Has God called you to lead? Has God used you as a leader? That’s great; we give glory to God for using His people to accomplish his purposes. But there are three things (I’m sure there are more) that leaders need to watch out for – especially after being used of God. For this illustration, we’re going to look at Gideon. His story can be found in the book of Judges, chapters 6-8.
1. Expecting “perks”
In the secular world, leaders usually get perks that come with their position: first-class treatment, a reserved parking space and an expense account, just to name a few. If we’re honest with ourselves, many of those perks have manifested themselves in the church as well. Jesus took the Pharisees to task for loving “the best seat in the synagogues and greetings in the marketplaces” (Luke 11.43).
Gideon, after being used mightily of God to deliver Israel from the hand of Midian, was offered the top spot in the kingdom.
“Rule over us,” the people said.
“I will not rule over you…the Lord will rule over you.” was Gideon’s answer.
He should have stopped there, but he didn’t. He asked for tribute; he asked for a perk. Tribute is payment that is made to a ruler. Gideon had just declined the top spot, but he wasn’t beyond enjoying the perks. He was already enjoying the spoils of war, but he wanted more. He asked for and received everyone’s gold earrings from their spoil. Have we sought things from others that are beyond the blessing of God?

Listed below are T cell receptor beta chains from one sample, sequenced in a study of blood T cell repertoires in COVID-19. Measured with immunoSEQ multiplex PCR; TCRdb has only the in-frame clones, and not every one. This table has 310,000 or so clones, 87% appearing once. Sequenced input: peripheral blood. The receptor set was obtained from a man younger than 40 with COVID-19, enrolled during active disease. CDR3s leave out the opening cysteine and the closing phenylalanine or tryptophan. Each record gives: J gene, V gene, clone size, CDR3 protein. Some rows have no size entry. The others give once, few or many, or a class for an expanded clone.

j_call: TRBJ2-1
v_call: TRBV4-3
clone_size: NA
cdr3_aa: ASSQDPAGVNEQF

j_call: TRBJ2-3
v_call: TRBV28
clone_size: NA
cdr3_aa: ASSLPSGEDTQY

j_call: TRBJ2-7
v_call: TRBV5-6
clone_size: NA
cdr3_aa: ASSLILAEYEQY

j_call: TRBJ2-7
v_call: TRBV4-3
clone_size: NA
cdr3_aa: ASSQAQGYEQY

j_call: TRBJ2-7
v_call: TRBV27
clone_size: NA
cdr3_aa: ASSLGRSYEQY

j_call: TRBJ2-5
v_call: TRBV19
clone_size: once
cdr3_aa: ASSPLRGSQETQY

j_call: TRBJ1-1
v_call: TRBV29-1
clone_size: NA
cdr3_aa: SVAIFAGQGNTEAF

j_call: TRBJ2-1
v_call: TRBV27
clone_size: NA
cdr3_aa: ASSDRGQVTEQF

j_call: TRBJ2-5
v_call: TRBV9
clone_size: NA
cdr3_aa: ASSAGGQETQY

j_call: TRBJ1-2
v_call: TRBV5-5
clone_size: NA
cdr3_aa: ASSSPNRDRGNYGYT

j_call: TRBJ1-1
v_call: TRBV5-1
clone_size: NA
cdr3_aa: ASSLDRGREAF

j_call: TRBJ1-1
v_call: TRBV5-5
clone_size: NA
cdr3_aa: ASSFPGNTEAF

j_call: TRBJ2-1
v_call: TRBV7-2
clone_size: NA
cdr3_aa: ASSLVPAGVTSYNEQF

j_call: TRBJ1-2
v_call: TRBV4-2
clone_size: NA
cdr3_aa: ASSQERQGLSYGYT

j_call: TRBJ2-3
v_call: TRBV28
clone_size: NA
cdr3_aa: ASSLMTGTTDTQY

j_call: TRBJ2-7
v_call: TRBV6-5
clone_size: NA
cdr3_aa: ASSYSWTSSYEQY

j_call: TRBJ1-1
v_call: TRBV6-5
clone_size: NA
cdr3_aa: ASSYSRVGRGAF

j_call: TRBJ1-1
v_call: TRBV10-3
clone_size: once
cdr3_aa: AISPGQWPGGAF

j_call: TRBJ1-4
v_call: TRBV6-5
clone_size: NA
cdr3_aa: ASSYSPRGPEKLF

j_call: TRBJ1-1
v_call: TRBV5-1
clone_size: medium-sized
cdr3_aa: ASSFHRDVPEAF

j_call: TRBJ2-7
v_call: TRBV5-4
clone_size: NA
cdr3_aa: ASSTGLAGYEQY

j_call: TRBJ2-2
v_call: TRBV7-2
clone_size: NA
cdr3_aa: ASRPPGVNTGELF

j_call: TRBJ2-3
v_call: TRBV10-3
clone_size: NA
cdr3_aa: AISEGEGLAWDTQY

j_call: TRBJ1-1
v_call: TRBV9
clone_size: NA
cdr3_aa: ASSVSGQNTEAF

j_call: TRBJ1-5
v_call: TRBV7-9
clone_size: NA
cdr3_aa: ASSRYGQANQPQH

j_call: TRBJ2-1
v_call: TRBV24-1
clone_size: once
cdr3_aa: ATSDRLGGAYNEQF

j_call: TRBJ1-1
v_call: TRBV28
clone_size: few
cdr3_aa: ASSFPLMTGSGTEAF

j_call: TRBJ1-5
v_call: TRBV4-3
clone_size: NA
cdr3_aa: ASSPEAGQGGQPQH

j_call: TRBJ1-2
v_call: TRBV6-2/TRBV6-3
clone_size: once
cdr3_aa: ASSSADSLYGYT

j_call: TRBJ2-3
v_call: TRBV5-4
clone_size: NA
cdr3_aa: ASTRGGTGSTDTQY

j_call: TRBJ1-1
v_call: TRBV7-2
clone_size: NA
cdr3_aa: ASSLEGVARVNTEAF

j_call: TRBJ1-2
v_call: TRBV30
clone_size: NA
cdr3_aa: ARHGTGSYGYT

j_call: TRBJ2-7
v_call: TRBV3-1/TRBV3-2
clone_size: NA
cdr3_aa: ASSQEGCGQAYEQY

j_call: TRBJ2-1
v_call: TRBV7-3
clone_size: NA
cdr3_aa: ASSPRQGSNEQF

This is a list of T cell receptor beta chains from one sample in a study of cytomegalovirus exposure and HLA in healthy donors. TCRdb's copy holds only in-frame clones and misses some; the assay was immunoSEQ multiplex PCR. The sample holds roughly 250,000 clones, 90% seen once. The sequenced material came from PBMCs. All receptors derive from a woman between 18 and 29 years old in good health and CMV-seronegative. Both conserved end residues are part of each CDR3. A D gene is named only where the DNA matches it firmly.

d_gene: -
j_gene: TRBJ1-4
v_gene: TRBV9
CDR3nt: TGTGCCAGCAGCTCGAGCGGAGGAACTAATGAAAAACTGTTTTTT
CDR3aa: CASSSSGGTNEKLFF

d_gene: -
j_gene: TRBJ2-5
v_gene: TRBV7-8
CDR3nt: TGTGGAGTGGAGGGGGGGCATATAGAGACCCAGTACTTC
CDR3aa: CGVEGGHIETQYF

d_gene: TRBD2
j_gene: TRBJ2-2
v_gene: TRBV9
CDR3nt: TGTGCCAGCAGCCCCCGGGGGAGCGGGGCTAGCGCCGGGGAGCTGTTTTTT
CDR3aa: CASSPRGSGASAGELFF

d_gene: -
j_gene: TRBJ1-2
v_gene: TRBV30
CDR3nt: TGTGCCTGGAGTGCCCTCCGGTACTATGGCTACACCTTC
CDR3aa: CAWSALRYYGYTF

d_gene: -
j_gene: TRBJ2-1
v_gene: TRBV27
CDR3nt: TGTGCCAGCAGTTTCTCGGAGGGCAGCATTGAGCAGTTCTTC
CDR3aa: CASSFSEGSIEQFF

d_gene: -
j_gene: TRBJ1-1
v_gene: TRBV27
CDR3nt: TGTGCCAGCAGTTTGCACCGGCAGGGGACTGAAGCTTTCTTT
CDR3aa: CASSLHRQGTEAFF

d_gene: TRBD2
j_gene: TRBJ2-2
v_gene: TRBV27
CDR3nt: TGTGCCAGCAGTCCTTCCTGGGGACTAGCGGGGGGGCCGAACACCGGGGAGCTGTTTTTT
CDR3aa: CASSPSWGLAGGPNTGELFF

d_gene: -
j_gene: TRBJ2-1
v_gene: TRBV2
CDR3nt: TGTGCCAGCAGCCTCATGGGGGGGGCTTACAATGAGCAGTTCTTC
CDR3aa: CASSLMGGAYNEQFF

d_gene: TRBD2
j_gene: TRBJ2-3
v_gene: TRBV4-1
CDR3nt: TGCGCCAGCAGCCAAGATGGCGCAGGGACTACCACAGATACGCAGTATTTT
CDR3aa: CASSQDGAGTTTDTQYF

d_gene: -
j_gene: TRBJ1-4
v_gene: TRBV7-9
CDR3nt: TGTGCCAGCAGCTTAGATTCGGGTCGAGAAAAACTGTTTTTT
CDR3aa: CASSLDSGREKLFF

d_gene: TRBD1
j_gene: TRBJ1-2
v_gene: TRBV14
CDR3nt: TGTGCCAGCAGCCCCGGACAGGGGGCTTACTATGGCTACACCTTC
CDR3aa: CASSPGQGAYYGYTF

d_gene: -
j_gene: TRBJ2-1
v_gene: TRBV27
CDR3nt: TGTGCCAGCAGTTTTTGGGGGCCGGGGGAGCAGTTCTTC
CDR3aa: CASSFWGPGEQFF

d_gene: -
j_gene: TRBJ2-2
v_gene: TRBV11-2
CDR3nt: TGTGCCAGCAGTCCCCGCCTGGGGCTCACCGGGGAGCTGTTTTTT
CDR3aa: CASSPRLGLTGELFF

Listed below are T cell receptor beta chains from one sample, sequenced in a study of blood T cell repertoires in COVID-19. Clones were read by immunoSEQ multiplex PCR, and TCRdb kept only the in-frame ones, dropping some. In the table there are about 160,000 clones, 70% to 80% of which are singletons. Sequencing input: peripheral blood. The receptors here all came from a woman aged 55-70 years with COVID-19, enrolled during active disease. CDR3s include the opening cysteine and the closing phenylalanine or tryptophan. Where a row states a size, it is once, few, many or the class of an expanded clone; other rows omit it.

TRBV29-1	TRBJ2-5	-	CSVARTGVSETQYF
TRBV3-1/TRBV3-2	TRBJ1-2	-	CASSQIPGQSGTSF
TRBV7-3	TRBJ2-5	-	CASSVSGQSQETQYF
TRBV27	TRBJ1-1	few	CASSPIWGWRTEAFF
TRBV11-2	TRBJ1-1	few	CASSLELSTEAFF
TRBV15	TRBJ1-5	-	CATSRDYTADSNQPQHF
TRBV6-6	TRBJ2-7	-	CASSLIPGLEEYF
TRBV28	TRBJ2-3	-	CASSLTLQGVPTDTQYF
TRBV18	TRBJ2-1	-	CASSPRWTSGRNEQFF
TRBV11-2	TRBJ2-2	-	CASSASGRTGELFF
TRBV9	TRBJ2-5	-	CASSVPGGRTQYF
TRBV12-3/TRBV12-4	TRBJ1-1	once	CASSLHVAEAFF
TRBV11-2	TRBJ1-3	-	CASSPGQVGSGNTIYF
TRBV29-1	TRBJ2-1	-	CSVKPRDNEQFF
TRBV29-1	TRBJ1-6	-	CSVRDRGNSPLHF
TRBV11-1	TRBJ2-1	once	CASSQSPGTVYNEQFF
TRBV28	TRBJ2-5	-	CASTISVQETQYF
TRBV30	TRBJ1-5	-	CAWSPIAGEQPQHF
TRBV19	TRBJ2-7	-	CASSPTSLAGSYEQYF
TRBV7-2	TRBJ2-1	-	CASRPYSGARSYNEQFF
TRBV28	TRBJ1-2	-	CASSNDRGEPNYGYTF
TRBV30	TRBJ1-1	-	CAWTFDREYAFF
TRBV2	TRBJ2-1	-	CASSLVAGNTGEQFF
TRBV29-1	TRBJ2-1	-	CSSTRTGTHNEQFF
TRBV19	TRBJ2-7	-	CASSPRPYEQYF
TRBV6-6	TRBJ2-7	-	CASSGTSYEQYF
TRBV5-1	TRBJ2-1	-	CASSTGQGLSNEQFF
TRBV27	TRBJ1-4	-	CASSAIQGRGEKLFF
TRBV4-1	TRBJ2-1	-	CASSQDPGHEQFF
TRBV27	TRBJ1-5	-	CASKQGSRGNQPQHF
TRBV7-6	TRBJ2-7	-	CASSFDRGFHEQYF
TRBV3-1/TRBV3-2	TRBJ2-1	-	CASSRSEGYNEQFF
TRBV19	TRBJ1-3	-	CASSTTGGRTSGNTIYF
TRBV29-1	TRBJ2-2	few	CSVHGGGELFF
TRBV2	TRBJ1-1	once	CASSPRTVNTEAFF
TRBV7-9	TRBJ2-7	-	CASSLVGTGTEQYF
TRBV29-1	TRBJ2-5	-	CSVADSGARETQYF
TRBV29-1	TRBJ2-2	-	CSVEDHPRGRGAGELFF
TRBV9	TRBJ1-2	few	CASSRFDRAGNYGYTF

2. Assuming authority that is not yours
Gideon took the gold – all forty pounds of it – and fashioned it into an ephod. There was only one ephod in all of Israel; it was assigned to the high priest. Gideon was not even a Levite; he had no business with anything that would seemingly connect him with the priesthood. But an ephod he made, and it became an idol to Gideon, his family, and all of Israel. Congratulations Gideon; you’ve just led your nation back down the path that God delivered them from.
As leaders, God gives us authority to accomplish the task he sets before us. Are we seeking to exercise authority in areas where we have not been called?
3. Looking to leave a legacy
The man who would not be king, named his son Abimelech, which means “My father is king.” Gideon succeeded in passing his sense of entitlement on to his son, who in turn, acted on that sense of entitlement by killing seventy of his brothers and seizing the leadership position.
Are we working to do the Father’s will and accomplish his work? Or are we working to make sure that our legacy is secure?
Let us remind ourselves of the example of Christ, who came “not to be served but to serve, and to give his life as a ransom for many” (Matt. 20.28).
Let us remember Jesus’ teaching: “The greatest among you shall be your servant.” (Matt. 23.11)
Let us remember, “when you have done all that you were commanded, say, ‘We are unworthy servants; we have only done what was our duty.” (Luke 17.10)